Tag: compassion focused therapy
Being with someone in an extreme state or other emotional pain, it feels like we’re two young friends who have ridden our bikes to a quiet place by the river and my friend turns to tell me about awful things happening at home — and they cry or yell in anger while I sit there and wonder what to say or do, and realize that just being quiet is okay.
If you’re in a “helping” profession, remember this: it is really arrogant to assume that you know enough to be able to decide what’s helpful for other people. The best thing you can do to help is advocate for people being treated well — which starts with asking them what they need — and say out loud that the harmful ways they’re being treated aren’t okay.
The human need to not be left alone when we are suffering is very great. During such times our very basic human needs for being valued, seen, heard and cared about arise as we are at our most vulnerable and are dependent on the goodwill of others.
We need to learn to listen and respond in a caring way to the disturbed and disturbing voices within the population—to really engage with them, while also not believing any lies or distortions or letting destructive forces take over.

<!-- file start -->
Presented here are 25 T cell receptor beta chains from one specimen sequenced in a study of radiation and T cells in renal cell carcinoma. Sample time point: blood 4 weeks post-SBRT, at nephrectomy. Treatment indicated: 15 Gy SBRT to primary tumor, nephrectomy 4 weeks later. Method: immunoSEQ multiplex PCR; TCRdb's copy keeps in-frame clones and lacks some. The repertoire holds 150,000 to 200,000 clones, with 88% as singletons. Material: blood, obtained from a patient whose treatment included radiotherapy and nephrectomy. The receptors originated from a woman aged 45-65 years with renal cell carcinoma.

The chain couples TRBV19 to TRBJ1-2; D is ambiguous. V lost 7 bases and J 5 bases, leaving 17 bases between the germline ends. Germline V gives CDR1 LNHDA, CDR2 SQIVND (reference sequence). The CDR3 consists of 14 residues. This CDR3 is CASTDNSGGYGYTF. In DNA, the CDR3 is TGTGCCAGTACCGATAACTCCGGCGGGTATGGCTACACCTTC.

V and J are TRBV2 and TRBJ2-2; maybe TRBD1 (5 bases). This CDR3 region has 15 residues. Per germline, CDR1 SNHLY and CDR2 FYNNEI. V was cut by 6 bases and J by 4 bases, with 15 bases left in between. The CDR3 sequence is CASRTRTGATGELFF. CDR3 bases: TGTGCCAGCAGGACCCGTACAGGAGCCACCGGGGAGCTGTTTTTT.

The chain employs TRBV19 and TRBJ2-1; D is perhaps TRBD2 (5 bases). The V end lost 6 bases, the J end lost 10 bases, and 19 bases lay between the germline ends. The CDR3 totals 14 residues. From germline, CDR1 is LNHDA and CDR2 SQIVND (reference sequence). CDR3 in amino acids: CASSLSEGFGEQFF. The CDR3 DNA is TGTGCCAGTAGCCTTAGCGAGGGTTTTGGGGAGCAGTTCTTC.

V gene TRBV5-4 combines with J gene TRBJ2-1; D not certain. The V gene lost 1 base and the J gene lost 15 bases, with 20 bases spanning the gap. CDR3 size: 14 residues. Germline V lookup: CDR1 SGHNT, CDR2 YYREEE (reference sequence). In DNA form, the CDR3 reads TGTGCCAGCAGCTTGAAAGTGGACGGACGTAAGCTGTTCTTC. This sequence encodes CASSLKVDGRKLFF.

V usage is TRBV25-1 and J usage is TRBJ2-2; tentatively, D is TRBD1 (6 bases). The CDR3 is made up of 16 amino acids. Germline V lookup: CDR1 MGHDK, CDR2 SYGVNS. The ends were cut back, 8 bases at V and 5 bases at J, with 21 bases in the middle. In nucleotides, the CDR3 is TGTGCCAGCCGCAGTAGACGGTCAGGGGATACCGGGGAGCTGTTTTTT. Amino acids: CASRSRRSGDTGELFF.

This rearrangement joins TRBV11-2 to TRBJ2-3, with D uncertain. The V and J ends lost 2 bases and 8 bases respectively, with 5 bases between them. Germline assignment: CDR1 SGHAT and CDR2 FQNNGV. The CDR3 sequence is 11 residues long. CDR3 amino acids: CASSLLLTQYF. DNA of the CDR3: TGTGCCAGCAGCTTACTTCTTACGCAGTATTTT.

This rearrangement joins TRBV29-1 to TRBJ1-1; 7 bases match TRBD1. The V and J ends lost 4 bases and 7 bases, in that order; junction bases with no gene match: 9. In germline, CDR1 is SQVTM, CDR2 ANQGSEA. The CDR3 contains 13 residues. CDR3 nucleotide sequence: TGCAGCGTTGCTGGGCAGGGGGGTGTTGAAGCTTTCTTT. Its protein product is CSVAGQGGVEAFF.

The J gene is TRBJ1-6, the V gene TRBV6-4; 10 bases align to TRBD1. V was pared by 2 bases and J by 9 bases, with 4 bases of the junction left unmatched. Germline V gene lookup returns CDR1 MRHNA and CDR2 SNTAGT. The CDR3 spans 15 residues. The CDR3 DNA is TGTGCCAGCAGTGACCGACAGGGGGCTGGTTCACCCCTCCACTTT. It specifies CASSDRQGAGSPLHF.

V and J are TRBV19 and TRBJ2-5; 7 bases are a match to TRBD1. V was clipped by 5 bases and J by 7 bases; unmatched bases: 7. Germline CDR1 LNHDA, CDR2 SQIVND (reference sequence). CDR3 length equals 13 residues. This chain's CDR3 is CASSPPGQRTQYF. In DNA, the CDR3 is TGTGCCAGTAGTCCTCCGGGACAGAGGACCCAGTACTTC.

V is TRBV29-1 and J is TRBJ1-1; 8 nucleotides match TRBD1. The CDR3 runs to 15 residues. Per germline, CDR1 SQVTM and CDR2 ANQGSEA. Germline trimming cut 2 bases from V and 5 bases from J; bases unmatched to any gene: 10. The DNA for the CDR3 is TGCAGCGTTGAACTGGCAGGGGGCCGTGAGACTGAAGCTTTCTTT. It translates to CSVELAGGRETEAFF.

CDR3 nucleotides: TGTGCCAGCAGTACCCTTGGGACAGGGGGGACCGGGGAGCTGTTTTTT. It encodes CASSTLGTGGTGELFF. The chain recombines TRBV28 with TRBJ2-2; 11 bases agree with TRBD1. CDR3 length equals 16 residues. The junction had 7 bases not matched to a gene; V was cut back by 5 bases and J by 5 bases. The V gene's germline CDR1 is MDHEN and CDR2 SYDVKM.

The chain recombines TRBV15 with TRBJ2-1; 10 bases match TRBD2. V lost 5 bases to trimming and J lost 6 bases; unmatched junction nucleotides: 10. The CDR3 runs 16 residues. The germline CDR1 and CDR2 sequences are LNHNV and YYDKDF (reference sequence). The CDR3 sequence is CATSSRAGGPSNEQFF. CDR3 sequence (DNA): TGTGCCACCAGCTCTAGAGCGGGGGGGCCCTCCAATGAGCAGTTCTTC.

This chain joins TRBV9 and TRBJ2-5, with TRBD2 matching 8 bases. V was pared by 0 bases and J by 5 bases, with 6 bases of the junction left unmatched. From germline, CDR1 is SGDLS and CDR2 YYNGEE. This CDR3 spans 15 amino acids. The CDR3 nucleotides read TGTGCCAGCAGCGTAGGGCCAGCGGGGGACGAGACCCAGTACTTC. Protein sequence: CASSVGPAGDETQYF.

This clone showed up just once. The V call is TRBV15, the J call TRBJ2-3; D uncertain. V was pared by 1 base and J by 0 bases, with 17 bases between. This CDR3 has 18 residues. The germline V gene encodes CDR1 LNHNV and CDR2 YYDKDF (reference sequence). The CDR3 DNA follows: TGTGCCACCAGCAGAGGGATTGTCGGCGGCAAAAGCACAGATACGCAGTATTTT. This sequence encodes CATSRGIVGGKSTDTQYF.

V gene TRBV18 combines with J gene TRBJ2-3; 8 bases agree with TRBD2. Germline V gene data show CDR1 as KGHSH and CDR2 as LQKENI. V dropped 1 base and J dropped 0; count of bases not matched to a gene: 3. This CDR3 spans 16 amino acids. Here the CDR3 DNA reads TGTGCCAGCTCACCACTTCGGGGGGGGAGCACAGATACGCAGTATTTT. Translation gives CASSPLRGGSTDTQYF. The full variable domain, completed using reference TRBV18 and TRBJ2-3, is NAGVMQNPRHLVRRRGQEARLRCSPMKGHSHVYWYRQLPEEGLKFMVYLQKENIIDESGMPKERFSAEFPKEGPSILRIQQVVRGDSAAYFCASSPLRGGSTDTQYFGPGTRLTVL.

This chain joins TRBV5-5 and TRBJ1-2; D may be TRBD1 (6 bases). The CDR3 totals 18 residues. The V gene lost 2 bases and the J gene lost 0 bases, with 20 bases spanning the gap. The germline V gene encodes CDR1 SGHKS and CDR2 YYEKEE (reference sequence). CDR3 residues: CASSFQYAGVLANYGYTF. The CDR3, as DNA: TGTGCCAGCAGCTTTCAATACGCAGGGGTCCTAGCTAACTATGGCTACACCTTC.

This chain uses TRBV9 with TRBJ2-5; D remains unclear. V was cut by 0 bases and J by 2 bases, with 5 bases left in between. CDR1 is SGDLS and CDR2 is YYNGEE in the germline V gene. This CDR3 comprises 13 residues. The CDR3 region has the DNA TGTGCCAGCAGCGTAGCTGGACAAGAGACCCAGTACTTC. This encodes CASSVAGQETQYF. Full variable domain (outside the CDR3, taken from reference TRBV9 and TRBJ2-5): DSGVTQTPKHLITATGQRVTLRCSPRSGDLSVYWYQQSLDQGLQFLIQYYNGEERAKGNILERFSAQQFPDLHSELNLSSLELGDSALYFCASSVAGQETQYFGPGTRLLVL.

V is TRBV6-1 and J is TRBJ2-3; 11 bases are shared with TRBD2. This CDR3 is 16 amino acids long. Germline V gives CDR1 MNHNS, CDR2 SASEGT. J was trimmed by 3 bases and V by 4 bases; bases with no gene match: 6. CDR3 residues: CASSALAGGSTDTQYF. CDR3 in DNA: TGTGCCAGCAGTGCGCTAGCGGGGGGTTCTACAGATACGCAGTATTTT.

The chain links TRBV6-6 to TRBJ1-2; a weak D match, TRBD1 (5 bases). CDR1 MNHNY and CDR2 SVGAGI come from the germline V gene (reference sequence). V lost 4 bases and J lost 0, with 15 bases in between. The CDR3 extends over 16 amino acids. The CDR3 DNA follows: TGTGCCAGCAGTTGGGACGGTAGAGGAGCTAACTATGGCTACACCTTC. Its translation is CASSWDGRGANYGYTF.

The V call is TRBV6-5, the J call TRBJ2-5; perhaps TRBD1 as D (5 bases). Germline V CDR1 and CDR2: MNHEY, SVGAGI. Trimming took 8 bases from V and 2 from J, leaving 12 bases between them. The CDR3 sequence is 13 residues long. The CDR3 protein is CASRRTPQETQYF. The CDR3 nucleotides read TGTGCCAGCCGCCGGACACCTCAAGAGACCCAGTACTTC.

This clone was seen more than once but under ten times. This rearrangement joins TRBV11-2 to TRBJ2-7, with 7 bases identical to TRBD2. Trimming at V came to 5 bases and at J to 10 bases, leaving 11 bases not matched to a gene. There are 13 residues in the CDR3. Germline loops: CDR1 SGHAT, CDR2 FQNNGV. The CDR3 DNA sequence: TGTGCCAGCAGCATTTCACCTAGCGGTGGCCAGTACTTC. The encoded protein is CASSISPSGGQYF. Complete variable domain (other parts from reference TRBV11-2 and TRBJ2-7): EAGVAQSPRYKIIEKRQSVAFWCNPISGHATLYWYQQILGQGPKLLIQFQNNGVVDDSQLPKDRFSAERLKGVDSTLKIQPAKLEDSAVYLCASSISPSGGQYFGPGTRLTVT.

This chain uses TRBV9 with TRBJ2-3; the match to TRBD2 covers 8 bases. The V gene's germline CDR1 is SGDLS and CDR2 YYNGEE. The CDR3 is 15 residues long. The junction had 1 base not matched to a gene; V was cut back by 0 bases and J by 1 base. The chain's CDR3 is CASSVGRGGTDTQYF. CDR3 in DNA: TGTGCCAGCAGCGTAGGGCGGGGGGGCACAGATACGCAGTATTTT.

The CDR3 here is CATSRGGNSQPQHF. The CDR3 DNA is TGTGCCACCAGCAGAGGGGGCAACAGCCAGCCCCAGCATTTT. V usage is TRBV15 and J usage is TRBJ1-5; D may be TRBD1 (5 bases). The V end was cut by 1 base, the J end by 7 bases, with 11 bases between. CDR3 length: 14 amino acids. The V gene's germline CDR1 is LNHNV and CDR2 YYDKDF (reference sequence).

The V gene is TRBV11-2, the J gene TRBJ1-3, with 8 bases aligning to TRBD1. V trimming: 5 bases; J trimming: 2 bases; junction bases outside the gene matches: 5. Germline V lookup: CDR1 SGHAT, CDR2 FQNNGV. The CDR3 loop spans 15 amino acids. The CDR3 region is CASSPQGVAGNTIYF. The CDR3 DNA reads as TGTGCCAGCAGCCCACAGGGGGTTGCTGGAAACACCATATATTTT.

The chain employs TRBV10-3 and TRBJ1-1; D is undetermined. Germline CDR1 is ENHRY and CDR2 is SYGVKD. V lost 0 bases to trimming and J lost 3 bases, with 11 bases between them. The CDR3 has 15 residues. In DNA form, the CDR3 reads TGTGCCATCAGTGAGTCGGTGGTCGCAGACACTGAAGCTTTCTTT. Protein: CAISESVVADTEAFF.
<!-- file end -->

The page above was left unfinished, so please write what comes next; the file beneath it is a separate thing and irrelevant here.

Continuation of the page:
I've previously written about the possible role of compassion focused therapy in helping people relate better to problematic voices, in my posts Could compassionate self talk replace hostile voices?, Feed Your Demons!, and A Paradox: Is Our System for Responding to Threats Itself a Threat? I'm happy to see more interest being taken in this kind of approach, and a video has just become available which, in 5 minutes, very coherently explains how a compassion focused approach can completely transform a person's relationship with their voices and so transform the person's life!